You can normalize the vectors in each cluster by their lengths and add them up, then normalize the sum. The result will be a unit vector in the direction of the centroid (a.k.a. prototype) vector. As far as the spherical k-means algorithm is concerned, the length of the centroid vector does not matter and is not used. This is because to calculate the cosine distance between each cluster member and the centroid, both vectors are normalized by their lengths. See the following excerpt from this article:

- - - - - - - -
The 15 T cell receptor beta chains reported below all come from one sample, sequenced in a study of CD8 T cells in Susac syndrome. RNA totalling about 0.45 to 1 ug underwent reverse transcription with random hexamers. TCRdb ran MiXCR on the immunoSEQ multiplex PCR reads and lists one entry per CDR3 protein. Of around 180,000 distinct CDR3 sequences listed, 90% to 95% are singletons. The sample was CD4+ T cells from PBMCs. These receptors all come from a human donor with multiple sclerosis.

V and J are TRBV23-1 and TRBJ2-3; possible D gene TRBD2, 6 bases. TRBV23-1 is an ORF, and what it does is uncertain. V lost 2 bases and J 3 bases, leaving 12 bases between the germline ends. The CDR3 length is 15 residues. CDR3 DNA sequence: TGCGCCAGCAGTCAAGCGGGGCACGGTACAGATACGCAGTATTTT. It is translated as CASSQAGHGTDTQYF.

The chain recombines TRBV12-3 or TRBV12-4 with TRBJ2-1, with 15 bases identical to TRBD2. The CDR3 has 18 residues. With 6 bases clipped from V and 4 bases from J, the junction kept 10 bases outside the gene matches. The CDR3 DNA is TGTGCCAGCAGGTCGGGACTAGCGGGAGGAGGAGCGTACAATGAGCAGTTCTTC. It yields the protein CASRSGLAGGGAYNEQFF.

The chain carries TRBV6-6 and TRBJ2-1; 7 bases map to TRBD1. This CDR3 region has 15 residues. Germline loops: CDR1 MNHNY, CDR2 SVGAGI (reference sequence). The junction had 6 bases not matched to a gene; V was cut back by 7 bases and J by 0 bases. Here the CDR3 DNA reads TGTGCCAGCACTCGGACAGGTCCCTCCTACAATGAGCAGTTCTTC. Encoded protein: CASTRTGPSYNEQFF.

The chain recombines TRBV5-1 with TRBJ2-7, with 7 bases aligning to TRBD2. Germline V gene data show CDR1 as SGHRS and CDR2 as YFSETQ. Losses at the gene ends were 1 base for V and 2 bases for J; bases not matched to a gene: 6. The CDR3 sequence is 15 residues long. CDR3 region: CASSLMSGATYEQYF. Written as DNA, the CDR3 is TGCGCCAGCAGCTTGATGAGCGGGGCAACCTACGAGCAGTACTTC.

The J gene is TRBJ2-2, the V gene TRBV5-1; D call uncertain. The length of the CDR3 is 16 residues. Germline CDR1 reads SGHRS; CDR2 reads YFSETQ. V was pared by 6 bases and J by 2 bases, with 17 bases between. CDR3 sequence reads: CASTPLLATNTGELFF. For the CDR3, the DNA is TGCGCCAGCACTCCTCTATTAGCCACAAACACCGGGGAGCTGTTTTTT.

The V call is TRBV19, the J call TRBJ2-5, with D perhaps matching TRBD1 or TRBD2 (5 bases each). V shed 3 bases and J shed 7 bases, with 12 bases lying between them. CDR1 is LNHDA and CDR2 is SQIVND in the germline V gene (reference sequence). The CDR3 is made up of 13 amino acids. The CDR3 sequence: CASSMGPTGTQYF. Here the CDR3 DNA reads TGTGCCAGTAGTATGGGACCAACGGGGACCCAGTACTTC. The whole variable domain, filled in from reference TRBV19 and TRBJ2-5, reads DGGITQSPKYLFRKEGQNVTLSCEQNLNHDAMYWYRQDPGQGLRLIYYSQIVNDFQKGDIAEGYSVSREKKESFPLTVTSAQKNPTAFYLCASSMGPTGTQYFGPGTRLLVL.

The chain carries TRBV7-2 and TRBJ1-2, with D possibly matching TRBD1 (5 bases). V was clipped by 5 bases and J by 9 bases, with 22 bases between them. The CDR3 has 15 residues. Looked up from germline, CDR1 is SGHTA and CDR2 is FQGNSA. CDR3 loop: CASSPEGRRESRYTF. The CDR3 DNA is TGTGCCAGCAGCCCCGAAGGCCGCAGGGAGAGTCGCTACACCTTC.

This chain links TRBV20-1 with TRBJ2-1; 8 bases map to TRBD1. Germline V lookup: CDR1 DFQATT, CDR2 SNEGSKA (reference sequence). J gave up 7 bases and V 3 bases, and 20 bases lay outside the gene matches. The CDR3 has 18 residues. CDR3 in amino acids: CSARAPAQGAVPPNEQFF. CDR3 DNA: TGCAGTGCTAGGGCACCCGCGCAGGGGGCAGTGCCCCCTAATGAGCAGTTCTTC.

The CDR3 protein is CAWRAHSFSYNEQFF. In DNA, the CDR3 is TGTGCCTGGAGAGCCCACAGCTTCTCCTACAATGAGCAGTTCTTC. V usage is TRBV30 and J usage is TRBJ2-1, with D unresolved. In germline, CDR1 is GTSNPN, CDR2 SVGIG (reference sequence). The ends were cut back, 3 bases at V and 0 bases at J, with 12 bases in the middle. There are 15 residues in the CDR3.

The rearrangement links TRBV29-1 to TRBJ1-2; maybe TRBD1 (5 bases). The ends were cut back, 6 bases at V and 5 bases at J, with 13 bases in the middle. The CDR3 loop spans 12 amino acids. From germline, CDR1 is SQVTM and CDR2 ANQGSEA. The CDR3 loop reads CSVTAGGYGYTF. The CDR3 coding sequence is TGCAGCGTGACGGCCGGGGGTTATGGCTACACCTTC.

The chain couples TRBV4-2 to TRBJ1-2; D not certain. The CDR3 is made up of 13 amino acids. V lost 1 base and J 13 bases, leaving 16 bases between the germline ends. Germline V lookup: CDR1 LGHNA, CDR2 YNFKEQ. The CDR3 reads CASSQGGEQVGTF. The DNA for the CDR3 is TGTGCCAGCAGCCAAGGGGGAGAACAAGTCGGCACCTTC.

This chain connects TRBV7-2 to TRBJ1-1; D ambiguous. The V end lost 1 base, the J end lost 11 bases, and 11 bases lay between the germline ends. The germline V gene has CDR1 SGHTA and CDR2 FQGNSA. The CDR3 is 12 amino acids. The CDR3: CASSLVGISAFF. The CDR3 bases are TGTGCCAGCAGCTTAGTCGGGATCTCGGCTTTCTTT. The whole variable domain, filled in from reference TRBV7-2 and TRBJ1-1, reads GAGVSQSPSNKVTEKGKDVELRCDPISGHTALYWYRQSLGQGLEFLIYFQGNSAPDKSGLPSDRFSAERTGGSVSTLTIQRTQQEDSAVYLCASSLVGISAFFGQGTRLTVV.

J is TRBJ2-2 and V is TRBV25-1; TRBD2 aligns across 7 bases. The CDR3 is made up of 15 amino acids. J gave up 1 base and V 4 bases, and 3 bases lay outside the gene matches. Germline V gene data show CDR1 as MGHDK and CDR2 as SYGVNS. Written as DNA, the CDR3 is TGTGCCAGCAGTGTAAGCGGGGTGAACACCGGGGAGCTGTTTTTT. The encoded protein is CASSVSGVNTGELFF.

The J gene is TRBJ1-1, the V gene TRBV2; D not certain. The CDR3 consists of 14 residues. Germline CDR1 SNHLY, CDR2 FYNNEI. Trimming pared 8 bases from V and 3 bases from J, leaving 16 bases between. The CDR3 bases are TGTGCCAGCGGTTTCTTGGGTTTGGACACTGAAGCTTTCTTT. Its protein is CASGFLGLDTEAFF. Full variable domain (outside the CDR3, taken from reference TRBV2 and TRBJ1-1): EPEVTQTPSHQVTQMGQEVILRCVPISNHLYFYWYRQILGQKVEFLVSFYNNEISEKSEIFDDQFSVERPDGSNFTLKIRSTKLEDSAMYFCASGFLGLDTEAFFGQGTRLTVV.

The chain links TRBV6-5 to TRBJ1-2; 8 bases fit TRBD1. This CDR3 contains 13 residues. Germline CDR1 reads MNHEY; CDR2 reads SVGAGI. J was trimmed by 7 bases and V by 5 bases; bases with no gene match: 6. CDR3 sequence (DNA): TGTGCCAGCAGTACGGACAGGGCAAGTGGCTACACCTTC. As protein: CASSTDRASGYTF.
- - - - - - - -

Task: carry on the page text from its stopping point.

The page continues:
If you really need a centroid vector with a representative length, you can take the average of the lengths of the cluster members and multiply it by the unit centroid vector. But this would be completely your choice and would have nothing to do with the k-means algorithm (you could use any other type of averaging, arithmetic, geometric, or just the length of the average vector to compute the representative centroid lenght).
The formula posted by Vijay Rajan is effectively the same (except giving a centroid vector of non-unit length), but note that in that formula too the vectors must be normalized to unit length before applying the formula. When calculated properly, the centroid does indeed "bisect" the angle between the vectors. (I don't currently have the forum privilege to make this a comment on their response.)